You don’t usually see a 500-pound lion and an 11-pound dachshund playing together, cuddling, or licking each other’s faces. In Animal BFFs, readers are introduced to Bonedigger the lion and Milo the wiener dog, as well as eleven other unlikely animal friendships. Each story is meant to be read in about five minutes, and there are large photographs on nearly every page. There is even a pair from Chicago: Riff Ratt the rat and Osiris the dog. They are such good friends that sometimes Riff Ratt crawls into Osiris’ mouth! Some of the other BFFs include Gerald the giraffe and Eddie the goat; a lion-tiger-bear trio named Leo, Shere Khan, and Baloo; Miwa-chan the Japanese monkey and Uribo the wild piglet; and a cat named Morris and his best horse friend Champy. The stories tell readers how the animals became best friends, what they like to do together, and why their friendship is so rare. At the heart of each story is the fact that friends can come in all different shapes, sizes, and colors—which is true for animals and people!
Book reviewed by Dana F., Assistant Head of Youth Services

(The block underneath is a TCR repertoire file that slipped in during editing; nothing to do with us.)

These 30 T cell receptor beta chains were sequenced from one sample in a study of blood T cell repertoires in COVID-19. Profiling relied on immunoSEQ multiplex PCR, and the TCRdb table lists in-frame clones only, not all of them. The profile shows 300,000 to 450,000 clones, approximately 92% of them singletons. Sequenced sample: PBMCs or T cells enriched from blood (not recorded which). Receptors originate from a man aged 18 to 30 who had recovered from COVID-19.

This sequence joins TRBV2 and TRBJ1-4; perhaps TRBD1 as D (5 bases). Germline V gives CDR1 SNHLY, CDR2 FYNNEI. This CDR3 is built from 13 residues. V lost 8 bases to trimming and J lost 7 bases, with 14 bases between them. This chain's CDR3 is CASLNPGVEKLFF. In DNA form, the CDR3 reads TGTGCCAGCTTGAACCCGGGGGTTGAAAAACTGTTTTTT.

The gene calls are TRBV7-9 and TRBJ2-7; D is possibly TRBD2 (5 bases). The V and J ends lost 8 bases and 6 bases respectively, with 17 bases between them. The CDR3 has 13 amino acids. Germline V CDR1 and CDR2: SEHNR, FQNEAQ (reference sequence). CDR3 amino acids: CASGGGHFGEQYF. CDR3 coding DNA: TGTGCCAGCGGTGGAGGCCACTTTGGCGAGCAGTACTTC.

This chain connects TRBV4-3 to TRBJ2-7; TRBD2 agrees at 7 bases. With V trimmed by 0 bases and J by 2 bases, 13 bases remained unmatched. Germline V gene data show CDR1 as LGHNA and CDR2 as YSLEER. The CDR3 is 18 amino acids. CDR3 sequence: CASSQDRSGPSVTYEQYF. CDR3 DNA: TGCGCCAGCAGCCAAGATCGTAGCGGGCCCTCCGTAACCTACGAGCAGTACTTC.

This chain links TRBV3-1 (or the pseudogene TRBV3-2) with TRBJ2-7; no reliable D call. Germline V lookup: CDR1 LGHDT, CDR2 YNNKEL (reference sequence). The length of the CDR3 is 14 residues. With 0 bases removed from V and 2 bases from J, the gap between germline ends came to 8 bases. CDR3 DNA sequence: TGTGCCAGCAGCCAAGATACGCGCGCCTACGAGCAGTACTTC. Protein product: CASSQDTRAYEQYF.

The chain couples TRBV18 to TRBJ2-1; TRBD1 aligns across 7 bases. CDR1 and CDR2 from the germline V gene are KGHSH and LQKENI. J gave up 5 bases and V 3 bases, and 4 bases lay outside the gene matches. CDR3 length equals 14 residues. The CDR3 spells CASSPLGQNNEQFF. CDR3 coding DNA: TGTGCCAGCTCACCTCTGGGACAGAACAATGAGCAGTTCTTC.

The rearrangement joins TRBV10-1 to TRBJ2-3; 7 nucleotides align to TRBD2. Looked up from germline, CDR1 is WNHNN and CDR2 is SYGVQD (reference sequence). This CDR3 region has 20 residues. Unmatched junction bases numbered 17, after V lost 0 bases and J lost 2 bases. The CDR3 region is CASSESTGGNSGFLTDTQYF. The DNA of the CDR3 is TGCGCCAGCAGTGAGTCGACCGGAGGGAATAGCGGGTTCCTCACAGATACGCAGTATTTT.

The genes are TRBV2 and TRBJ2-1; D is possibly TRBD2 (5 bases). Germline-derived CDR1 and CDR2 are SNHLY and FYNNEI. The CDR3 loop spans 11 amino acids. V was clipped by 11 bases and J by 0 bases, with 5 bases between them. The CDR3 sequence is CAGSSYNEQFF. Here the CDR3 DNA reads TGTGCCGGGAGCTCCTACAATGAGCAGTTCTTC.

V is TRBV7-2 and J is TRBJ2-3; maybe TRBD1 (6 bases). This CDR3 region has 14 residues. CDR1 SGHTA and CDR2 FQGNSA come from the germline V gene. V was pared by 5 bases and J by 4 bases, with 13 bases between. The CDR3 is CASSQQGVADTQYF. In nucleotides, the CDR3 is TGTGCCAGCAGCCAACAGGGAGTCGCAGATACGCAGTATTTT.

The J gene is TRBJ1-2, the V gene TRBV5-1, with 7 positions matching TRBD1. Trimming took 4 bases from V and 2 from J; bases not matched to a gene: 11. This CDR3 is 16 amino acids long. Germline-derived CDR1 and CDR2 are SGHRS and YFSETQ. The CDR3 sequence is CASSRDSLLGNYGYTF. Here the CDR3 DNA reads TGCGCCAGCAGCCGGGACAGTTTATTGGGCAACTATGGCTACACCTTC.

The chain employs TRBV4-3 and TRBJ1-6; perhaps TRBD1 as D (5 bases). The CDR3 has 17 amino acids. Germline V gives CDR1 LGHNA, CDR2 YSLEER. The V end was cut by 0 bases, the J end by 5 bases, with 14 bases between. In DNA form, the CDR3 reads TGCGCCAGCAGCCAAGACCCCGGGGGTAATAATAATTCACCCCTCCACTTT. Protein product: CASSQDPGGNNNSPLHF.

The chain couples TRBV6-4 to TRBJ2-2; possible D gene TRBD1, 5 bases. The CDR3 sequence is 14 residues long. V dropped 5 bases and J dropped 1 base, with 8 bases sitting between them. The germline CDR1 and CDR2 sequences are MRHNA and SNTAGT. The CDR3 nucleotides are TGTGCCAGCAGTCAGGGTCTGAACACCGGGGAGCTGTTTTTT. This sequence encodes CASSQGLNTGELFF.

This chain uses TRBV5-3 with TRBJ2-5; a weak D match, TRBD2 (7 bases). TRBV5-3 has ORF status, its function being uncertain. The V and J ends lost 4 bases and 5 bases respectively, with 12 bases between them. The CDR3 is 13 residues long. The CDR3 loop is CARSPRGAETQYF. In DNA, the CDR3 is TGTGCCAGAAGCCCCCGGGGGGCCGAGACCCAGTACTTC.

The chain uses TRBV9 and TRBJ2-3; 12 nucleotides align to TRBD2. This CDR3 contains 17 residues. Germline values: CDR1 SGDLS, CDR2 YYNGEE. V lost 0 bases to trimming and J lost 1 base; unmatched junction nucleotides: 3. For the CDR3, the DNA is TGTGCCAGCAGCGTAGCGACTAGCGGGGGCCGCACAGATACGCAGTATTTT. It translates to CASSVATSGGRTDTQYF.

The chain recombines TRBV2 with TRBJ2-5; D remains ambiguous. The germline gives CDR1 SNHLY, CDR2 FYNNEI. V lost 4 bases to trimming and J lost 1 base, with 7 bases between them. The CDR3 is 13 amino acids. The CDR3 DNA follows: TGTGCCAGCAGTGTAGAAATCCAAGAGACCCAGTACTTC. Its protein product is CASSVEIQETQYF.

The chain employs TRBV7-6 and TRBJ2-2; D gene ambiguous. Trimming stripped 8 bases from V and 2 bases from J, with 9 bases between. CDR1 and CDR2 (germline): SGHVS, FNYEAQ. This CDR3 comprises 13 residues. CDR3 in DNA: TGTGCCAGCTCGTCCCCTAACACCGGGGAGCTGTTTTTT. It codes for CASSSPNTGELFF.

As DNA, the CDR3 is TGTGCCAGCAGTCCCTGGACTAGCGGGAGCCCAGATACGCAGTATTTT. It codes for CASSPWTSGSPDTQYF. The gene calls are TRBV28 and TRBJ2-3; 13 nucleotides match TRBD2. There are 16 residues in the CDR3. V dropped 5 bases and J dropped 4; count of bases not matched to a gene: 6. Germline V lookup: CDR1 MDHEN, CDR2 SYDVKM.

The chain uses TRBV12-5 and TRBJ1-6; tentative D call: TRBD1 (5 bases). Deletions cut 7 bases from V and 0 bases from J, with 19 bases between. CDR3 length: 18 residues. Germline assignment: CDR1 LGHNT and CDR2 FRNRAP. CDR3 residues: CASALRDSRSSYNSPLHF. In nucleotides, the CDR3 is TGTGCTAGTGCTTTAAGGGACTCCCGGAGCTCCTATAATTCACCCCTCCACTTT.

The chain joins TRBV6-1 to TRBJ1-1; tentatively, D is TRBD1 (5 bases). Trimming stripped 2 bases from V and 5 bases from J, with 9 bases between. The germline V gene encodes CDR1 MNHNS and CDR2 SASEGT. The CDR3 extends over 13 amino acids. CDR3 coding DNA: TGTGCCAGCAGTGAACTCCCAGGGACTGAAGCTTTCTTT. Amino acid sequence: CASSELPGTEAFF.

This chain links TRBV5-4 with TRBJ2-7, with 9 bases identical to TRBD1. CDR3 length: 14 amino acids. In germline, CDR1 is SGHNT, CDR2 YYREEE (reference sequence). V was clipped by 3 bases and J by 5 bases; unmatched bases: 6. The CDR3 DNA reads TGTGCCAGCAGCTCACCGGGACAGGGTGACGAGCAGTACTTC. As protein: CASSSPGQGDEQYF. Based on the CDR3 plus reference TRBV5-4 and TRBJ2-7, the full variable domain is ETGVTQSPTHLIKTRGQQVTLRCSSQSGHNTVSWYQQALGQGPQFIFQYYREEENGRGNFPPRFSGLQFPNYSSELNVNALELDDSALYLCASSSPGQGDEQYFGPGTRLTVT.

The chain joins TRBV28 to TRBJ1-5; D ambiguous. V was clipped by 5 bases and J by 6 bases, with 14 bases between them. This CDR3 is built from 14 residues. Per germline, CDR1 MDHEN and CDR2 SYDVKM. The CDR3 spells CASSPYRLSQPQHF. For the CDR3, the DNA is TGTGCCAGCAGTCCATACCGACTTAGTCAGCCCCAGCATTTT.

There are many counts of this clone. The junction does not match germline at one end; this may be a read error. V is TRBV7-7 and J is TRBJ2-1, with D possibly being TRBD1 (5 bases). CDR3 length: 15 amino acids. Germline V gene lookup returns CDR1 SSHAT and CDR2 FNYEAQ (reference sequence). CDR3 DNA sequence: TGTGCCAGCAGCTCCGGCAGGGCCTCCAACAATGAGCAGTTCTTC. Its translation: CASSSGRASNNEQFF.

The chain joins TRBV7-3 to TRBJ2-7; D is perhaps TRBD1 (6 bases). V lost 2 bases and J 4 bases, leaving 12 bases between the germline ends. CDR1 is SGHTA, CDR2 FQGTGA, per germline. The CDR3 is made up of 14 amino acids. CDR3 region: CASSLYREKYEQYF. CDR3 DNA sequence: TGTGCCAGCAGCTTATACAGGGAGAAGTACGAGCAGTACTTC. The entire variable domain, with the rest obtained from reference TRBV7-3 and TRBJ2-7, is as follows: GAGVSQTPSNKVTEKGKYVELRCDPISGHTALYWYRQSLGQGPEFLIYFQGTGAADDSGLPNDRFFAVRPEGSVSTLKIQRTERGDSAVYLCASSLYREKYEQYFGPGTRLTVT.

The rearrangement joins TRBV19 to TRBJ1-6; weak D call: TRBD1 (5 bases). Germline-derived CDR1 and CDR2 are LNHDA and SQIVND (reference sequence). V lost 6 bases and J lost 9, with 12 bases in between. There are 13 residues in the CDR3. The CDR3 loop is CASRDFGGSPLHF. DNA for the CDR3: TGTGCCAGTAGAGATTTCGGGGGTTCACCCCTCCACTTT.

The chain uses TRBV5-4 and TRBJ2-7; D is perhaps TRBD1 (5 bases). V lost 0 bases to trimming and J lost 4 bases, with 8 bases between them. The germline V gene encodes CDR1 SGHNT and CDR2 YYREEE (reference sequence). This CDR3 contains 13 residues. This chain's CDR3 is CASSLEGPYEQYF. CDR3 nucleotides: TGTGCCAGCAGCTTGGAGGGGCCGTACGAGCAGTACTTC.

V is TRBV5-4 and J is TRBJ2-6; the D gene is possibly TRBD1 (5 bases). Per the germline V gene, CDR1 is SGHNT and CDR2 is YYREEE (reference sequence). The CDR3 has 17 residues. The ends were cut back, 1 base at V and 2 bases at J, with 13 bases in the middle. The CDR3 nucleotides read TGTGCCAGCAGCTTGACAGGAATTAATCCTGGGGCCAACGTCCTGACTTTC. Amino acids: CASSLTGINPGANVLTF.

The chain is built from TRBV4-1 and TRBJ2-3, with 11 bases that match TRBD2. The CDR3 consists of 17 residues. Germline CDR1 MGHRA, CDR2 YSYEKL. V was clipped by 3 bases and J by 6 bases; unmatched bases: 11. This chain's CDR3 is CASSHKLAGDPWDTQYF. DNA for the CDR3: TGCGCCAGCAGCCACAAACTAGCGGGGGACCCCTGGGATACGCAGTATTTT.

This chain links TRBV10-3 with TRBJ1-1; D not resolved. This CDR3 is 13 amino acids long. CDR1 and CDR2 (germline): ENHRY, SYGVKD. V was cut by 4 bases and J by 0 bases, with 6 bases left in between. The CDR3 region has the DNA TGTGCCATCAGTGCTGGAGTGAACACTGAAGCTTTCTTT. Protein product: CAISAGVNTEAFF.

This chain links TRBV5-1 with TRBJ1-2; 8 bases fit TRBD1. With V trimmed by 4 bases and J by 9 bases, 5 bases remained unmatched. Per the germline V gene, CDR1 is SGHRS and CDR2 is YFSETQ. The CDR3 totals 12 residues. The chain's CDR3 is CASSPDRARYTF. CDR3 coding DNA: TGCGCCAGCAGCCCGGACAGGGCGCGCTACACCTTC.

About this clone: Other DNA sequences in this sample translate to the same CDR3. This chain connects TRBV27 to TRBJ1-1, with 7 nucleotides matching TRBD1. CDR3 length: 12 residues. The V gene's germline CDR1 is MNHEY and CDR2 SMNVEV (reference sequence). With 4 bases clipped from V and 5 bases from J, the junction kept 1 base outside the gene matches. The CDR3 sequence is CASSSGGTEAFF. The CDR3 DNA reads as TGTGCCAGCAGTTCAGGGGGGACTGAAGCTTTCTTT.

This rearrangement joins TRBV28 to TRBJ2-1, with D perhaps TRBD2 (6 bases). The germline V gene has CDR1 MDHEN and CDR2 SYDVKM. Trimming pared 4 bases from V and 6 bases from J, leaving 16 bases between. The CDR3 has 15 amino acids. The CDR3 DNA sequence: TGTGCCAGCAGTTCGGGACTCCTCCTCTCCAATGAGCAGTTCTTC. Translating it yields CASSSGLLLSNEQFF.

Want to read about a wish-granting machine, ghosts, the world’s worst private detective, or a pudding that grants superpowers? Check out Thriller, a collection of short stories from the Guys Read series, edited by Jon Scieszka.
Book reviewed by Anne W., Youth Services Assistant
Gris Grimly is the perfect illustrator for Edgar Allan Poe’s dark and creepy stories. The pictures range from somewhat silly to very grotesque, but they always perfect in bringing the words to life. And how wonderful Poe is with words! His terrifying tales are meant for reading aloud. Listeners are sure to get chills from the classics “The Tell-Tale Heart” in Edgar Allan Poe’s Tales of Death and Dementia and “Black Cat” in Edgar Allan Poe’s Tales of Mystery and Madness. Both books are totally twisted!
Book reviewed by Erin E., Youth Services Programming Coordinator
Gather ‘round the front porch for the sights, sounds, and tastes of a summer evening in the South, with “whippoorwills, lightning bugs, homemade peach ice cream,” and a “porch lie” or two. The amusing tellers and tales told in Porch Lies: Tales of Slicksters, Tricksters, and Other Wily Characters by Patricia McKissack are cleverly larger-than-life, with the right amount of mystery to keep you wondering just who you should believe. The charming (or is it scheming?) Pete Bruce flatters a baker out of a coconut cream pie and a pint of milk. Mingo Cass may or may not have a 100-dollar bill in his pocket. And Mr. Cake Norris wakes up dead one day–again. These and other tricksters, slicksters, and outlaws seem to be winking, or maybe poking fun, at us foolish readers. But, as wise Aunt Gran slyly told Frank and Jesse James, some folk believe these stories, some don’t. You decide for yourself.
Book reviewed by Erin E., Youth Program Coordinator